The city is bracing for the release of a potentially damning video that is purported to show a white police officer shooting African-American teenager Laquan McDonald 16 times and killing him.
Mayor Emanuel spent the day meeting with faith and community leaders and public officials to get ahead of possible protests in the wake of the video's release. A judge has given the city until Wednesday to do so.
The state’s attorney has said there will be action tomorrow. Sources have confirmed to "Chicago Tonight" and other outlets that criminal charges will be brought against the officer involved in the police shooting.
The office has not officially confirmed that, but issued this statement to "Chicago Tonight" this evening:
“The State’s Attorney’s Office has been engaged in an active and ongoing criminal investigation into the shooting death of Laquan McDonald, working with our investigative partners at the federal level to conduct a comprehensive investigation. We will have more to say about the details of the case tomorrow.”
This is an investigation that has been open more than a year.
Meanwhile, Mayor Emanuel has sought to get ahead of the potential fallout, today holding a meeting with community and faith leaders and members of City Council’s Black Caucus.
He said that he told them the officer’s actions were hideous, but faith leaders say they had a message of their own for the mayor.
“If this goes awry, it’s not any of the pastors’ faults,” said Pastor Corey Brooks of the New Beginnings Church. “If these demonstrations turn into riots, we can’t be blamed for that or responsible for a group of people that do something other than what we’re asking them to do. We’re asking people to be peaceful, responsible and focused. But it’s not our full responsibility to make sure that that happens.”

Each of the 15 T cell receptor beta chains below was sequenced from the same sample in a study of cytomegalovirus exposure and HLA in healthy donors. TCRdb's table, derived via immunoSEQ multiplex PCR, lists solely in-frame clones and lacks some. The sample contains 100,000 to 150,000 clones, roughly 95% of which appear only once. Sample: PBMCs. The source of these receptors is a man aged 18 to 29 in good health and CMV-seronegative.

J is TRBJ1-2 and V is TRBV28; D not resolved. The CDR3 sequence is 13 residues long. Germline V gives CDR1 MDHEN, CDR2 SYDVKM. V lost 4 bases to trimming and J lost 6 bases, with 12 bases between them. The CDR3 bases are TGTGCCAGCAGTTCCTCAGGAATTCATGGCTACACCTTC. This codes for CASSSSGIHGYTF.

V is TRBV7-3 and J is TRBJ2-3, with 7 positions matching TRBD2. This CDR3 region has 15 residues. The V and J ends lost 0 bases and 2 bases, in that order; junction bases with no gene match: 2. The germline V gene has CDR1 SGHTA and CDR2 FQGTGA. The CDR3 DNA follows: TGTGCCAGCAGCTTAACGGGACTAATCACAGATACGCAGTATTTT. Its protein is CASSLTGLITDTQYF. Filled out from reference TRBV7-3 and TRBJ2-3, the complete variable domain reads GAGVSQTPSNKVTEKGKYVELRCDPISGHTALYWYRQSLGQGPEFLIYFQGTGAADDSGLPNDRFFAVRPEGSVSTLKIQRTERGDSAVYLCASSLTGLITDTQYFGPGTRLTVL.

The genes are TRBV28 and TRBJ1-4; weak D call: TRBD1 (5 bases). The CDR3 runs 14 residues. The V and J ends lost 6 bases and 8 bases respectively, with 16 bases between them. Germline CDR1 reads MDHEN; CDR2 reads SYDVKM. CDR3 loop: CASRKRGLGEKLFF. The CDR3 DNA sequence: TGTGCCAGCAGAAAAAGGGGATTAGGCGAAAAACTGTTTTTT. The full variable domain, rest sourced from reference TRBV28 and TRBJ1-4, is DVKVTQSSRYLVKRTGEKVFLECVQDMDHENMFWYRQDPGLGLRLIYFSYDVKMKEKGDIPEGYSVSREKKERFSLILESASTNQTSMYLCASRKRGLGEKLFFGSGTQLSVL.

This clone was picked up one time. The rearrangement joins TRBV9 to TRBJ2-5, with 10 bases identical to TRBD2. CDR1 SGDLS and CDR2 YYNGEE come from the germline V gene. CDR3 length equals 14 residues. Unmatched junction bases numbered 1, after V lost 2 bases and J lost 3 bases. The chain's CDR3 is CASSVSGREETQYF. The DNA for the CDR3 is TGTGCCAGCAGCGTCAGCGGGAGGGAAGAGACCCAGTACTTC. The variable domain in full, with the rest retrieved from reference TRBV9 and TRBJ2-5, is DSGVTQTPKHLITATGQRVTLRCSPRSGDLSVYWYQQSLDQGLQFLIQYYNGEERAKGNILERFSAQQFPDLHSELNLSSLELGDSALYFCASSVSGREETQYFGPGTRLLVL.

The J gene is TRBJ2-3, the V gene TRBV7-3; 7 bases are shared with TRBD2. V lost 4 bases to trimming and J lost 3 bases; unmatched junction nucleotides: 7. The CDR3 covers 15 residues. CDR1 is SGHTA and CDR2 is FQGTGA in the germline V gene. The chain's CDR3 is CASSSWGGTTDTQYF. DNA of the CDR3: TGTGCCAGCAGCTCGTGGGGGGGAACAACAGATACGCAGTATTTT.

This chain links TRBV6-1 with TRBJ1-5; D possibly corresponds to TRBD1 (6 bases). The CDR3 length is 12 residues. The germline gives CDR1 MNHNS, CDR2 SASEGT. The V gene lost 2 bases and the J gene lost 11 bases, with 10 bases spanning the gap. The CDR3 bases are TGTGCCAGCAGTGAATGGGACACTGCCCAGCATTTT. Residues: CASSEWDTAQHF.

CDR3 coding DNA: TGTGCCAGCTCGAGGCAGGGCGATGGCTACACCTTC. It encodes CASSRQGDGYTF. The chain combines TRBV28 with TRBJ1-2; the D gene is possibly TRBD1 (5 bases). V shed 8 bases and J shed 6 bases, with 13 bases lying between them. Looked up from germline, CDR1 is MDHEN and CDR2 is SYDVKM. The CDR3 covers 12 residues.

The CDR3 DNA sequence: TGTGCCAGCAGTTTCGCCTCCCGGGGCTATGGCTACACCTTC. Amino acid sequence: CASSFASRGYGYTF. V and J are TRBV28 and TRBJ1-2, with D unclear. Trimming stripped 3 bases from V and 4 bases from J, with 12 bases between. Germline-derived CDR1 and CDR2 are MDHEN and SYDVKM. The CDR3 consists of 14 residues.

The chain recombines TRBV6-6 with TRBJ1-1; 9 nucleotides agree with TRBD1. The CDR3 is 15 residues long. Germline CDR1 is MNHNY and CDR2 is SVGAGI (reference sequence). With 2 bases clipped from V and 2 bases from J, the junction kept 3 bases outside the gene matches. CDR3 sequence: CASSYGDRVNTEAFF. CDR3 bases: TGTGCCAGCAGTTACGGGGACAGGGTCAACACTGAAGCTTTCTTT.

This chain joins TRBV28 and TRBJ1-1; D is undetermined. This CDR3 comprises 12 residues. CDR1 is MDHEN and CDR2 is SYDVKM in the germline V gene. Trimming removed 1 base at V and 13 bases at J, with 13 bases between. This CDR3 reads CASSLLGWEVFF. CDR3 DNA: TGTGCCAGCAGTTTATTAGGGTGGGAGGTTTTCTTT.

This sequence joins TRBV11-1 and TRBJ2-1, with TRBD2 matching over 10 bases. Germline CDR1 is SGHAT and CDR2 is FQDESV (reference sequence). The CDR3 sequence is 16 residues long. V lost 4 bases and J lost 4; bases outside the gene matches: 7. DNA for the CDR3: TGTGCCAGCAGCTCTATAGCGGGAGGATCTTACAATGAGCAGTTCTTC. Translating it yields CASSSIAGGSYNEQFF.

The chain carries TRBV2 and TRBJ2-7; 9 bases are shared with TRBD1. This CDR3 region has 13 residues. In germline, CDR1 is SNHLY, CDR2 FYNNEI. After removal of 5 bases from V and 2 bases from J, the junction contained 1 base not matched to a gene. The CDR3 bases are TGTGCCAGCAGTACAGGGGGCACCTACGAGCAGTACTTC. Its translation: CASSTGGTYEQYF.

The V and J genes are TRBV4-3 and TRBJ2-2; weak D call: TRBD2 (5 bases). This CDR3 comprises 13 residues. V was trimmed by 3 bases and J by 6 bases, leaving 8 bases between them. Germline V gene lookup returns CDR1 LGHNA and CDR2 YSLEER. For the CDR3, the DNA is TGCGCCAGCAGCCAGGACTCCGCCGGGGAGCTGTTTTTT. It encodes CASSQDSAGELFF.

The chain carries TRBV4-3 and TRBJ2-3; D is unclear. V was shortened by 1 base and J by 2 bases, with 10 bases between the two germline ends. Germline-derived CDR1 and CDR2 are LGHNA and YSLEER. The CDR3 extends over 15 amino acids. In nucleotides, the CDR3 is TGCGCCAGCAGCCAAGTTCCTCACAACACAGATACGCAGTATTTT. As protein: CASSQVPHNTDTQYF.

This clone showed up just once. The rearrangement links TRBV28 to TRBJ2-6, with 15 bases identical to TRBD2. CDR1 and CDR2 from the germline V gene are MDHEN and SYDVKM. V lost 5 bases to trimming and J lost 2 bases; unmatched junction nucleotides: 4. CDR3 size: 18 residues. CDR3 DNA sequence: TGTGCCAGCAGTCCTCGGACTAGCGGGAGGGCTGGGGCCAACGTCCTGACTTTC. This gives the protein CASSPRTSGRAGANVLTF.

Mayor Emanuel offered his first public comment since the order of the video’s release – urging calm among city youth and community leaders.
“We’re asking people to be peaceful, responsible and focused. But it’s not our full responsibility to make sure that that happens.”
–Pastor Corey Brooks
“It was hideous. That’s what I’ve expressed to them,” Emanuel said. “They also have a role as stakeholders. Exercise your First Amendment right, do it in a focused way and responsible way.”
The video is likely to be released on Wednesday, the deadline Cook County Judge Franklin Valderrama gave when ruling against the city in trying to keep the video under wraps. City Hall sources say that it is likely to be released at once to all media outlets, as opposed to simply releasing it to the reporter who filed the original lawsuit.
Meanwhile, another group of protestors featuring groups like Black Youth Project and Fearless Leaders of Youth said they declined to meet with the mayor today. They are calling for the firing not only of the officer involved in the shooting, but of police superintendent Garry McCarthy.
And they had an ominous message for those calling for calm in the wake of this video’s release.
“It shouldn’t be, ‘You don’t need to riot' – you all shouldn’t be killing us,” said Jasamine Harris of the Fearless Leaders of Youth. “You can’t be dictating how we want to express ourselves, how we want to arrange our emotions. If we want to go out and bust windows because we’re angry, because we’re enraged, let us be.”
We spoke also with the attorney for the officer who told us the video is one small part of the full context of what happened that day: McDonald was shot 16 times. The original story from the police department was that he was coming for the officer, but those that have seen the video say that that premise doesn’t hold up.
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